> > They are an enumeration and not a collection of flag
> > bits. Their values are also intended to reflect how
> > restricted an access is implied by that visibility.
>
> I don't understand how your STV_EXPORTED is different from STV_DEFAULT.
>

On Linux, a global symbol in executable won't be available to
dlopened dynamic object unless it is referenced by a dynamic object
at link-time. However, it is desirable to make such symbol dynamic.
Will STV_EXPORTED make a global symbol dynamic without any side
effects?


H.J.

Dave Prosser

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Aug 15, 2007, 3:47:48 PM8/15/07
to gener...@googlegroups.com, ia64...@linux.intel.com, dis...@x86-64.org
Cary Coutant wrote:
> I don't understand how your STV_EXPORTED is different from STV_DEFAULT.
>
> At HP, we used #pragma default_binding to round out the set of
> pragmas; it would set the visibility to STV_DEFAULT, which means a
> normal exported symbol. (Being the default, it was only necessary to
> override a blanket setting via the -B command-line options.)

First off, sorry about my failing memory regarding
the origin of STV_INTERNAL and also my failing to pay
attention to the email address for Randy.

STV_DEFAULT is the compatibility choice. It says to
handle the symbol's visibility just like you did with
ELF symbols before we added visibility attributes.

So, if your linker builds a.outs with the default
choice being hidden, only including those names in
the dynamic symbol table that are found to come from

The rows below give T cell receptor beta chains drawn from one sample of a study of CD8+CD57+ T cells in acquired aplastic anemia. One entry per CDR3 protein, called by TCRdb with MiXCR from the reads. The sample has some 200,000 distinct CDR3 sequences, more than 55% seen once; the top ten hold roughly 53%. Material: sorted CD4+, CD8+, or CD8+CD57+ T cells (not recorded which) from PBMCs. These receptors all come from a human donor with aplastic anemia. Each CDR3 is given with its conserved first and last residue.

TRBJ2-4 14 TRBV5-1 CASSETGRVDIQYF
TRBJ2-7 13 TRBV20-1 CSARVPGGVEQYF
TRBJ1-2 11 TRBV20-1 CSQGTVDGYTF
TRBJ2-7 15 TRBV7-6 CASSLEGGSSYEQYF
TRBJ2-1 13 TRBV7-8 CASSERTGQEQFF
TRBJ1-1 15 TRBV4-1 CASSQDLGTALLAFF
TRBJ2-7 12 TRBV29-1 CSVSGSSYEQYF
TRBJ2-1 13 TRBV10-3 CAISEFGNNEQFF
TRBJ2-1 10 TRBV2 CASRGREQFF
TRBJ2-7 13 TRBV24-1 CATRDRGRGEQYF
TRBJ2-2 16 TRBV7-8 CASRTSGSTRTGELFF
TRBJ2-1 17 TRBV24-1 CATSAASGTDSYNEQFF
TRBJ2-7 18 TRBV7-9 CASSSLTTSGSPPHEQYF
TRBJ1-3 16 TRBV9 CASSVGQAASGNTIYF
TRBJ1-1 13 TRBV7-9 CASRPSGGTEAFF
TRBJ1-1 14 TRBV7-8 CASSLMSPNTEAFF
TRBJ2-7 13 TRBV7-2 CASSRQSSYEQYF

the shared libraries its linked with, STV_DEFAULT
certainly doesn't mean export. In contrast, if you
have a symbol marked as STV_EXPORTED in an object
file used to create the a.out, that name will end up
in the dynamic symbol table, regardless.

If I'm making a shared library out of a pile of object
files and I only want one or a few names visible, for
example if I'm building an NSS module and I only want
the nss_module_register() routine exported, I can get
this result most readily by having that one name marked
as STV_EXPORTED and not to anything special for all the
other nonlocal names in the collection of object files
that comprise the shared library and link -Bhide. This
also handles things down the road as I fiddle around
with the implementation as I'll never accidentally end
up making other names visible (which could easily happen
if I need to mark *every* nonlocal name except for one
as STV_HIDDEN).

Maybe if we'd defined ELF from the start with symbol
visibility in place, then there wouldn't be a need for
a distinction between STV_EXPORTED and STV_DEFAULT,
but there's a real difference in our world.

A #pragma default_binding directive would have no
effect (other than forcing a clash with a conflicting
differing visibility directive) in our world, since
STV_DEFAULT is the visibility you get automatically to
match what was done from the earliest ELF days.

Dave Prosser

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Aug 15, 2007, 3:50:09 PM8/15/07
to gener...@googlegroups.com, Cary Coutant, dis...@x86-64.org, ia64...@googlegroups.com
H.J. Lu wrote:
> BTW, please use ia64...@googlegroups.com instead of
> ia64...@linux.intel.com for ia64 psABI discussion.

Alright, but so far I don't think any of this topic has
been anything outside of generic.

That's the way it works in our implementation, as I just
described (in more detail) in reply to Cary's question.

Rod Evans

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Aug 15, 2007, 4:02:24 PM8/15/07
to gener...@googlegroups.com, tools-linking, dis...@x86-64.org

We have a need for *.o's to reference information from other .o's.

--

Rod.

H.J. Lu

unread,
Aug 15, 2007, 4:37:27 PM8/15/07
to Dave Prosser, gener...@googlegroups.com, Cary Coutant, dis...@x86-64.org, ia64...@googlegroups.com
On Wed, Aug 15, 2007 at 03:50:09PM -0400, Dave Prosser wrote:
>
> > On Wed, Aug 15, 2007 at 12:22:04PM -0700, Cary Coutant wrote: